There are various vegetables that Jews use for marror, the bitter herbs, at the Pesach Seder. Many use romaine lettuce, while some opt for the iceberg variety. Endives are popular in some cultures. There is even mention of chicory. But in the Landau house, horseradish always got top billing.
And not just any horseradish. It had to be ground from a raw horseradish root, using the hand cranked meat grinder that had been in the family for over one hundred years. Great Grandma Chana Tsirel used it for her seder, and so it has been passed down through the generations. The Landaus took the shredded horseradish and sprinkled onto their romaine lettuce for the mitzvah of marror. Then they would eat a chunk of horseradish in their traditional Hillel sandwich, wedged between two pieces of matzoh with a fine layer of charoset to sweeten the deal. You could use a food processor for the charoset, but chas vesholom that the horseradish should be ground any way but by hand.
Effy Landau would always buy the horseradish root himself, usually at the Shoprite in Paramus. He always hoped he would pick a root with some serious kick, but it was really hard to tell in advance which one would do the trick.
He had been standing in the vegetable aisle for a few minutes, fondling and smelling the various roots, trying to discern their essential character, when an older man in a green Shoprite bib walked up to him. He had long white hair and a handlebar mustache, and he looked at Effy with a conspiratorial look.
“Hey man,” he said in a voice that was little more than a whisper.
“Hi,” Effy said.
“You look like you really care about horseradish.”
“Can I offer you some of the good stuff?”
“What do you mean?”
The old man—his name tag read Carl-- looked both ways to make sure no one else was watching.
“Follow me, man.”
Effy followed Carl one aisle over to the Organic Vegetable area. Carl winked at Effy and pointed to a bin just down from the green peppers. It read “Organic California Cannonball Red Horseradish.”
“Is it good?” Effy asked.
“It’s the best,” Carl said, smiling a knowing smile. “It’s never let me down.”
“Thanks, Carl,” Effy said.
“Just doing my job, man,” Carl said as he sauntered off toward the frozen food aisle.
Effy tossed the horseradish root in with his other vegetable purchases and then made his way to the Passover aisle to get the other last minute purchases he needed to complete his list. He didn’t give it another thought.
The next day, on Erev Pesach, Effy went to grind the horseradish. As he cranked the handle and threw in the sliced pieces of root to shred, the smell was overwhelming. So powerful. He was not one who cried easily—in fact he hadn’t cried in many years—but he felt his eyes tearing up. This was some wicked root. He opened all the windows in the kitchen and finished his grinding, as so many Landaus had before him. Then he sliced small pieces to save for the Hillel sandwich.
The seder that night was glorious. The table was festooned with haggadas, various plastic plagues, the Landaus’ finest silver bechers and a beautiful seder plate. All the children gave scintillating divrei Torah. The shmura matza was divine. Everything was just so. They made the bracha on the matzoh and everyone ate with gusto.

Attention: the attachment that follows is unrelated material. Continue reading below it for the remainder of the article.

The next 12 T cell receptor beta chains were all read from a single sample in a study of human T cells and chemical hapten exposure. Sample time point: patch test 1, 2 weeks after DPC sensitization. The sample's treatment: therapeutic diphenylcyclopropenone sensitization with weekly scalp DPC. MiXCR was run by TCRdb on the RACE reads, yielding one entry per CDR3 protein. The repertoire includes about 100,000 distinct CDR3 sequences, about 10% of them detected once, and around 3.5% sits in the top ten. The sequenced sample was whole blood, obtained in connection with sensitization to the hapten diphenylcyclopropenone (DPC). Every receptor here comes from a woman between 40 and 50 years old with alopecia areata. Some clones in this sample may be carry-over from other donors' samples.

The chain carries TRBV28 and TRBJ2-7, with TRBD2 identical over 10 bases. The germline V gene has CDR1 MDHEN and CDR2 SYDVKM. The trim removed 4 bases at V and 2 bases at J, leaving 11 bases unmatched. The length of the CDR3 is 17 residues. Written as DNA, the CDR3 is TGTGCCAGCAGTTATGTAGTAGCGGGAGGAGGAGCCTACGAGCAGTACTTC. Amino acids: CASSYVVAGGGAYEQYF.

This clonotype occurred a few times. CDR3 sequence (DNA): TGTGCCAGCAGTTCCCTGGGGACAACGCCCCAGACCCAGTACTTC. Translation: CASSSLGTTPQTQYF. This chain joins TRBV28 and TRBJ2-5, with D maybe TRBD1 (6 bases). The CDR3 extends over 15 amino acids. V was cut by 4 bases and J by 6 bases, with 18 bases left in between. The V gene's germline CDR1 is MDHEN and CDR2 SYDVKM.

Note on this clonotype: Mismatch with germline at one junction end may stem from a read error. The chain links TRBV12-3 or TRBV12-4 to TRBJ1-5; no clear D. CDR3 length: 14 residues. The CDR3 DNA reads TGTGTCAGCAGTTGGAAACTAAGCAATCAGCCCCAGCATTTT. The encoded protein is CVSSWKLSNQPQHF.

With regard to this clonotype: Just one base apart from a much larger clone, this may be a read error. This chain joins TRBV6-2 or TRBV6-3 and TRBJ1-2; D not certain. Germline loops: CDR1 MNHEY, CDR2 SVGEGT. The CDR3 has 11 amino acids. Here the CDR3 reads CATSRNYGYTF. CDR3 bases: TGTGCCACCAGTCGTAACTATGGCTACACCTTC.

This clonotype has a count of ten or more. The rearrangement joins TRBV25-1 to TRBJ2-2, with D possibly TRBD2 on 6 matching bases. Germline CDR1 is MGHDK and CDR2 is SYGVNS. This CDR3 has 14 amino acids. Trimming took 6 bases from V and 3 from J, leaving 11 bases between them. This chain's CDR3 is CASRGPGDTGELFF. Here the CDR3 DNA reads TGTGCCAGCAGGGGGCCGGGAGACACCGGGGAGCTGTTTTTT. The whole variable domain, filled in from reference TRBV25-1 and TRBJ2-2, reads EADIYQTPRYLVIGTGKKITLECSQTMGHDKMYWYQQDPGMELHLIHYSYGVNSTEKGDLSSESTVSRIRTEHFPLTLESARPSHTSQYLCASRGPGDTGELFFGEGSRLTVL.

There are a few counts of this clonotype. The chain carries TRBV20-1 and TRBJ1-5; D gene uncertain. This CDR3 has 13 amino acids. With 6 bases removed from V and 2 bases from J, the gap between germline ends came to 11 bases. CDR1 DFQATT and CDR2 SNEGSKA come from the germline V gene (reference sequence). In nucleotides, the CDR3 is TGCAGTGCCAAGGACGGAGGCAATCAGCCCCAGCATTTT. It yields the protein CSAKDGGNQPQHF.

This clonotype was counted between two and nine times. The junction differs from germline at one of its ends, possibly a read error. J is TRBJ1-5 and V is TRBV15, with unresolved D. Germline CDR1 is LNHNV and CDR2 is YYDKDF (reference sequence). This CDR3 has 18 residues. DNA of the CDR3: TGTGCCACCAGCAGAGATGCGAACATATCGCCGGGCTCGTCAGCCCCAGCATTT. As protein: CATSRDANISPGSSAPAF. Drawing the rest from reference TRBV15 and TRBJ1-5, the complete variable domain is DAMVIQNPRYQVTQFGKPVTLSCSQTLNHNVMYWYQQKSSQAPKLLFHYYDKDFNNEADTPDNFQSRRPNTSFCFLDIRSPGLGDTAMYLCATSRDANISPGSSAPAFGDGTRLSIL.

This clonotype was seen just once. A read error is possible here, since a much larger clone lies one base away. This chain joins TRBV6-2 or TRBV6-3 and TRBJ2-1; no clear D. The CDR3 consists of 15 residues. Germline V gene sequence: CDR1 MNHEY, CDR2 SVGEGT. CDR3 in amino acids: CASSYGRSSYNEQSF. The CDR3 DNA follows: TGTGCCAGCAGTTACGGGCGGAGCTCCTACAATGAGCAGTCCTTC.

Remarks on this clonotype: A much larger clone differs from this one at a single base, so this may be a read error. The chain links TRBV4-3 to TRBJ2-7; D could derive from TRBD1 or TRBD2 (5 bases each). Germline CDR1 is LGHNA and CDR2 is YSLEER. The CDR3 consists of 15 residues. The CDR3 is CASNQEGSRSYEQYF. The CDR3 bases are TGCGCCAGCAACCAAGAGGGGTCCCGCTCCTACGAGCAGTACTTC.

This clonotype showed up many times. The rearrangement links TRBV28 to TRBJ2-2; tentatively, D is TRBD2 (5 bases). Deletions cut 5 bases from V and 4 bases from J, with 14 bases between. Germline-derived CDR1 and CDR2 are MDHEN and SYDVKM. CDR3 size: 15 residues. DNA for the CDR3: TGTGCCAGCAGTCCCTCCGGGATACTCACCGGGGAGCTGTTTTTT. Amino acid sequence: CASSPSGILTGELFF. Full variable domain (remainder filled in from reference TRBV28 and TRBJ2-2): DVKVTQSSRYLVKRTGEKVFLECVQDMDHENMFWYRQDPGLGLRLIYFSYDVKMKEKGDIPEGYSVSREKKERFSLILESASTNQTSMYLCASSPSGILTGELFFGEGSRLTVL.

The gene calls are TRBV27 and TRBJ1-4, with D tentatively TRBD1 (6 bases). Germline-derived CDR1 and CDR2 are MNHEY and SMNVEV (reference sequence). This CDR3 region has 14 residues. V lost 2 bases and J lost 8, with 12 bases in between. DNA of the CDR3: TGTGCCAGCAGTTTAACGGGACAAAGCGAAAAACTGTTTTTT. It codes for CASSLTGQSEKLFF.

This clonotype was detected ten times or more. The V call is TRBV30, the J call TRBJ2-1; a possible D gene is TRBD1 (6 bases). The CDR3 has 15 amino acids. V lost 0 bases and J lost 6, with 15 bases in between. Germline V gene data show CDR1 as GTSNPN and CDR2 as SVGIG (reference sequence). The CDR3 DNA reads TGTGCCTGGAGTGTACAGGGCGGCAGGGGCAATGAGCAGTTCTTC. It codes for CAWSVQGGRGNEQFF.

Next came the marror. Effy offered no hint of what was to come. He just took a kezayit of romaine lettuce, sprinkled it with the California Cannonball Red, and passed it down.
“-al achilat marror,” everyone chanted together. Then they took a bite.
Yes, the horseradish was the real deal. Carl was a man of his word. There were red faces. There were gasps. A few reached for some water. Everyone was impressed. Then came the moment of truth.
Everyone made their Hillel sandwiches. Most people took a smaller piece of the sliced root, but Effy grabbed a big hunk and put it between his matzoh pieces. He dabbed on a thin patina of charoset. He was all in.
“-lekayem ma shene-emar, al matzot umerorim yochluhu.”
Effy popped the sandwich in his mouth and began to chew. And then something unusual happened.
He began to cry. It was not just small tears. He was sobbing. And it wasn’t just him. Everyone at the table was bawling, from Grandma Shirley, to Uncle Stan, to all the children. There was not a dry eye in the house. It was quite a spectacle.
It took a few minutes for everyone to calm down. Then Effy spoke.
“They say that to truly appreciate freedom, you need to first appreciate the bondage of slavery. To feel the sweet release of the Exodus that G-d provided for us you need to experience the bitterness of the years of oppression. Even to experience the eventual geulah, the redemption, for which we all wait, you need to feel what it means to be downtrodden. Perhaps that’s what makes us Jews strivers for freedom in the world, whether for ourselves or for others who are oppressed.
“I think that I can say without a doubt that this is the first seder at which I truly learned to understand the bitterness that our ancestors experienced. And my blessing to all of you is that as much as we just felt bitter, may we soon experience the sweetness of the redemption.”
And on that note, the table was cleared, the matzoh ball soup was served, and it was the most delicious soup any of them ever ate.
And the next night, at the second seder, when it came time for the marror, they all went with just the romaine lettuce. There was no more horse radish for the Landaus that year, thank you very much.